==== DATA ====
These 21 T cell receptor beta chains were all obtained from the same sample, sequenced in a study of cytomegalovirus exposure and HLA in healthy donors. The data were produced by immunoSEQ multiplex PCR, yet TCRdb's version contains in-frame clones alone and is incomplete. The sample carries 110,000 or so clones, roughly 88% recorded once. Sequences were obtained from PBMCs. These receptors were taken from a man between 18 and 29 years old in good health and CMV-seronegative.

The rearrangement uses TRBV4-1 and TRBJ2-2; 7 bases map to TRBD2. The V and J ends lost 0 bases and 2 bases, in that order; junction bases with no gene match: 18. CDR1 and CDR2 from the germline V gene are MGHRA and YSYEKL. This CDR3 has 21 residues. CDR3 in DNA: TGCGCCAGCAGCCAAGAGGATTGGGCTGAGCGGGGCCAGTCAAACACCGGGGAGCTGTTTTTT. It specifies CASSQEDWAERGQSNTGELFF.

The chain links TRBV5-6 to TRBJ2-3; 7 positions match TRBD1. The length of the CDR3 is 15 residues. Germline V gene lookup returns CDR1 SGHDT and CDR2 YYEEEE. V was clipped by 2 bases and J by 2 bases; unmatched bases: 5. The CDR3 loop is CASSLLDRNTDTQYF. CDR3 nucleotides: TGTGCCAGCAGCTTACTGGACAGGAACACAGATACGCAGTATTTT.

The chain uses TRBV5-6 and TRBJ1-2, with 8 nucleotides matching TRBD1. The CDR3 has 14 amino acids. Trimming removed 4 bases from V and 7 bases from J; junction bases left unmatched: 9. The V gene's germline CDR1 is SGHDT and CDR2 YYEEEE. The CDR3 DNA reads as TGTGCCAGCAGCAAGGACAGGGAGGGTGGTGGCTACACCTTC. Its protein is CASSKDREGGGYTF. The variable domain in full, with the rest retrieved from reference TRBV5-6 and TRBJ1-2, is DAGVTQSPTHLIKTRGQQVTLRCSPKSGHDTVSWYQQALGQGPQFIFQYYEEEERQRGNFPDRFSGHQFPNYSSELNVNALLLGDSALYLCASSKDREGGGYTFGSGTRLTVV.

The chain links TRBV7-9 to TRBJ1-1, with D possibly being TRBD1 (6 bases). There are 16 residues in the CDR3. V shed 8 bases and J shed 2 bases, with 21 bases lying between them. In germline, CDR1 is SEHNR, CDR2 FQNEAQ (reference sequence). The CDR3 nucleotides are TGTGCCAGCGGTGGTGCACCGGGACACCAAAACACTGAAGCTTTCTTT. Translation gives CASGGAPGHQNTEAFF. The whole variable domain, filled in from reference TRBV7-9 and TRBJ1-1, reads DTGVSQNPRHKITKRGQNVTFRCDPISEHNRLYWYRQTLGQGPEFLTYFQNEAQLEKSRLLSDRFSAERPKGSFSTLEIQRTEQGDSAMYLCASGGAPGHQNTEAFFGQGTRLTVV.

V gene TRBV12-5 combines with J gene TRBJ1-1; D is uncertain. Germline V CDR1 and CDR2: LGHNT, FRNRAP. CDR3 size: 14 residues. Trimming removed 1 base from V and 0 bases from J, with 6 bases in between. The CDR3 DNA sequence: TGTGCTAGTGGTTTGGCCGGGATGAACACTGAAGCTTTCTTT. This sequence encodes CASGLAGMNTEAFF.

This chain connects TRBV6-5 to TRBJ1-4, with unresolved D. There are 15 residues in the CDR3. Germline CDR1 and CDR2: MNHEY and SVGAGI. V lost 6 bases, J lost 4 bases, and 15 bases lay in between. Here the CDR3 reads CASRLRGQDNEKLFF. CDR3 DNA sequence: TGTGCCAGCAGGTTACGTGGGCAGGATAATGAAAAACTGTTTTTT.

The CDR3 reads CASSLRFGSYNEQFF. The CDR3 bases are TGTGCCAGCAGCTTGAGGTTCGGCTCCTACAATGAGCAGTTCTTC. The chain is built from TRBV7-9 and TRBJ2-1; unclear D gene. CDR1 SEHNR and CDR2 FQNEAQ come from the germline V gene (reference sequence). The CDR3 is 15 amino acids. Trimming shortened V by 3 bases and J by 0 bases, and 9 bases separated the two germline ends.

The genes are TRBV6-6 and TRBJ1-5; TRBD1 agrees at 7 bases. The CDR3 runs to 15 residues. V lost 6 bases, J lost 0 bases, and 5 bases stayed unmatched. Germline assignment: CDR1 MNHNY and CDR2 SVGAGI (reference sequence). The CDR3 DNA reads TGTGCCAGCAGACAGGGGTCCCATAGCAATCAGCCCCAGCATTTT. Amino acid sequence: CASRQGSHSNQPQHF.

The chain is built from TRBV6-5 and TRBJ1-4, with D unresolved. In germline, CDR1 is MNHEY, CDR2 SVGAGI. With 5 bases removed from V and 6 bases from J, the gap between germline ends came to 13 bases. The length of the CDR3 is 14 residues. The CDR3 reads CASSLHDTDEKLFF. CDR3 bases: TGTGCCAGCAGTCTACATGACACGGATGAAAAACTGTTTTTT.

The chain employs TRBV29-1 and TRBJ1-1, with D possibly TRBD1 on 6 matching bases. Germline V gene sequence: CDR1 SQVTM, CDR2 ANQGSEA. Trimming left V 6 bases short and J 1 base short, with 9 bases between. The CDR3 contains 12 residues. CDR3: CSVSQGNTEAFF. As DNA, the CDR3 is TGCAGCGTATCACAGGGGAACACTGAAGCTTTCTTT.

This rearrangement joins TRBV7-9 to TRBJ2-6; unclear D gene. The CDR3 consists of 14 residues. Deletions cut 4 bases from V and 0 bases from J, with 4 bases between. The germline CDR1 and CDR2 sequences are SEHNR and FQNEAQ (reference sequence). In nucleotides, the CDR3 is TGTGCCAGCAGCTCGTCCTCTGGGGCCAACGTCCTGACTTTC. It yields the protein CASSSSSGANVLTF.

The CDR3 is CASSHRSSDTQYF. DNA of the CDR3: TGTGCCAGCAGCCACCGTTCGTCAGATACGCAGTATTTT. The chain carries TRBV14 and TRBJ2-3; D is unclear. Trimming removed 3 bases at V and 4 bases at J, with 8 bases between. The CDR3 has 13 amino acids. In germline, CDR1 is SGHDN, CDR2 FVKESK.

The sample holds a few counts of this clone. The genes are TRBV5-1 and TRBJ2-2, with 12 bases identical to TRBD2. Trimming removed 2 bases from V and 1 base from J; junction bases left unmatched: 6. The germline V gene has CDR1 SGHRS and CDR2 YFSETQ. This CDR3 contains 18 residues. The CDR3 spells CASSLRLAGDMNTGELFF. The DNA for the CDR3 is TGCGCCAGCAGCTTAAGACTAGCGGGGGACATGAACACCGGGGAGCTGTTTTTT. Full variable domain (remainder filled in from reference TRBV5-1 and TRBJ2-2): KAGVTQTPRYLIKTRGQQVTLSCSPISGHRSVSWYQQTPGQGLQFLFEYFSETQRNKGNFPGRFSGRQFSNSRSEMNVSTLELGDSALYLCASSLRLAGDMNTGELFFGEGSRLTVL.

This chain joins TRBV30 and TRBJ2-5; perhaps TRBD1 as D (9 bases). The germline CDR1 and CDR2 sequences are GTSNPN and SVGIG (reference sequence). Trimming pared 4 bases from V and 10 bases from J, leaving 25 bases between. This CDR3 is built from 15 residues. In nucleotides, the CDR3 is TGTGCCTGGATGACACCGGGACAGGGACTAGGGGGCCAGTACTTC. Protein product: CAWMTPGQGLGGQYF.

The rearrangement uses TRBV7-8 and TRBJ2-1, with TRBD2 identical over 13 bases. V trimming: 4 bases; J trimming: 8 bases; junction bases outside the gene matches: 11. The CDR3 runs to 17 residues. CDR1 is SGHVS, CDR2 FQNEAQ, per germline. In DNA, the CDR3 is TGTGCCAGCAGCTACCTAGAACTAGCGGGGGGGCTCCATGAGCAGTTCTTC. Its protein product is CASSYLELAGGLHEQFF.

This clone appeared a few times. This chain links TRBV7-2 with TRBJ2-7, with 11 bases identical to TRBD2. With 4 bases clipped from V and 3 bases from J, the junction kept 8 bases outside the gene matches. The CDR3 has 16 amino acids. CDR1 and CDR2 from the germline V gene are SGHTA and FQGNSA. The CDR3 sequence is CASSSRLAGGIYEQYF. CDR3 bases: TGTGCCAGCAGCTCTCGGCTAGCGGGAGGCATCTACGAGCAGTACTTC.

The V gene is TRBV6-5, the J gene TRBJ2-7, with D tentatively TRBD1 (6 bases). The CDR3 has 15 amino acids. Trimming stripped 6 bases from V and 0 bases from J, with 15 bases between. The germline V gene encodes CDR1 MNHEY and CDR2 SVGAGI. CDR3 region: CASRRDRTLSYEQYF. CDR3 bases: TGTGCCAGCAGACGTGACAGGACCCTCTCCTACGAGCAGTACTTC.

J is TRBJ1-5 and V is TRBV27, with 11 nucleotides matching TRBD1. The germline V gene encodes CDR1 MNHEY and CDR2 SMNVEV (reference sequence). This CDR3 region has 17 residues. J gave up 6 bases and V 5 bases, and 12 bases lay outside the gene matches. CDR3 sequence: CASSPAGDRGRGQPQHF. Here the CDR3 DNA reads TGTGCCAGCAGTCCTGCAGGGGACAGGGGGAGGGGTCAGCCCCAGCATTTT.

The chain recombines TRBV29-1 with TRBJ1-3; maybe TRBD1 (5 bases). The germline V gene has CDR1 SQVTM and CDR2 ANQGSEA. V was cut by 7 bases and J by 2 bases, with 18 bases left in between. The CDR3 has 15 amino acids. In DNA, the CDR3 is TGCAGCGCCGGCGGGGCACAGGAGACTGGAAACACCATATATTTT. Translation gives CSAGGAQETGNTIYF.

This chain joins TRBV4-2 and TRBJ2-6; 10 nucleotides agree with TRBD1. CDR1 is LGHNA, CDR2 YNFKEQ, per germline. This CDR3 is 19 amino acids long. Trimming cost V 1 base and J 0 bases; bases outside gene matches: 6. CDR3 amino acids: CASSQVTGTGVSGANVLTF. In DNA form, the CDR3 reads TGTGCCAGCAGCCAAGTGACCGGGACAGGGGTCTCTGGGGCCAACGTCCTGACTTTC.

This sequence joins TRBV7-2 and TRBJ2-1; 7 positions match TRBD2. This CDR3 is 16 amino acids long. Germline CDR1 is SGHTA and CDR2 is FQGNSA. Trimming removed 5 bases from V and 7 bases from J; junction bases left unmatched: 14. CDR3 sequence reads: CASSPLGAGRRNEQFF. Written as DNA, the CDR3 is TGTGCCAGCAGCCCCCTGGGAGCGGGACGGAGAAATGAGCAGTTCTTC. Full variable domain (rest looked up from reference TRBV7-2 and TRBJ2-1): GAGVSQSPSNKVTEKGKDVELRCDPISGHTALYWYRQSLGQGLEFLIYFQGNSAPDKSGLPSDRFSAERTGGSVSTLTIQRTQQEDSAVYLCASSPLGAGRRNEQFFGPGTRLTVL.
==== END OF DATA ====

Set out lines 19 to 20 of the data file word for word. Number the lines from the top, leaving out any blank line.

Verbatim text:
J is TRBJ1-5 and V is TRBV27, with 11 nucleotides matching TRBD1. The germline V gene encodes CDR1 MNHEY and CDR2 SMNVEV (reference sequence). This CDR3 region has 17 residues. J gave up 6 bases and V 5 bases, and 12 bases lay outside the gene matches. CDR3 sequence: CASSPAGDRGRGQPQHF. Here the CDR3 DNA reads TGTGCCAGCAGTCCTGCAGGGGACAGGGGGAGGGGTCAGCCCCAGCATTTT.

The chain recombines TRBV29-1 with TRBJ1-3; maybe TRBD1 (5 bases). The germline V gene has CDR1 SQVTM and CDR2 ANQGSEA. V was cut by 7 bases and J by 2 bases, with 18 bases left in between. The CDR3 has 15 amino acids. In DNA, the CDR3 is TGCAGCGCCGGCGGGGCACAGGAGACTGGAAACACCATATATTTT. Translation gives CSAGGAQETGNTIYF.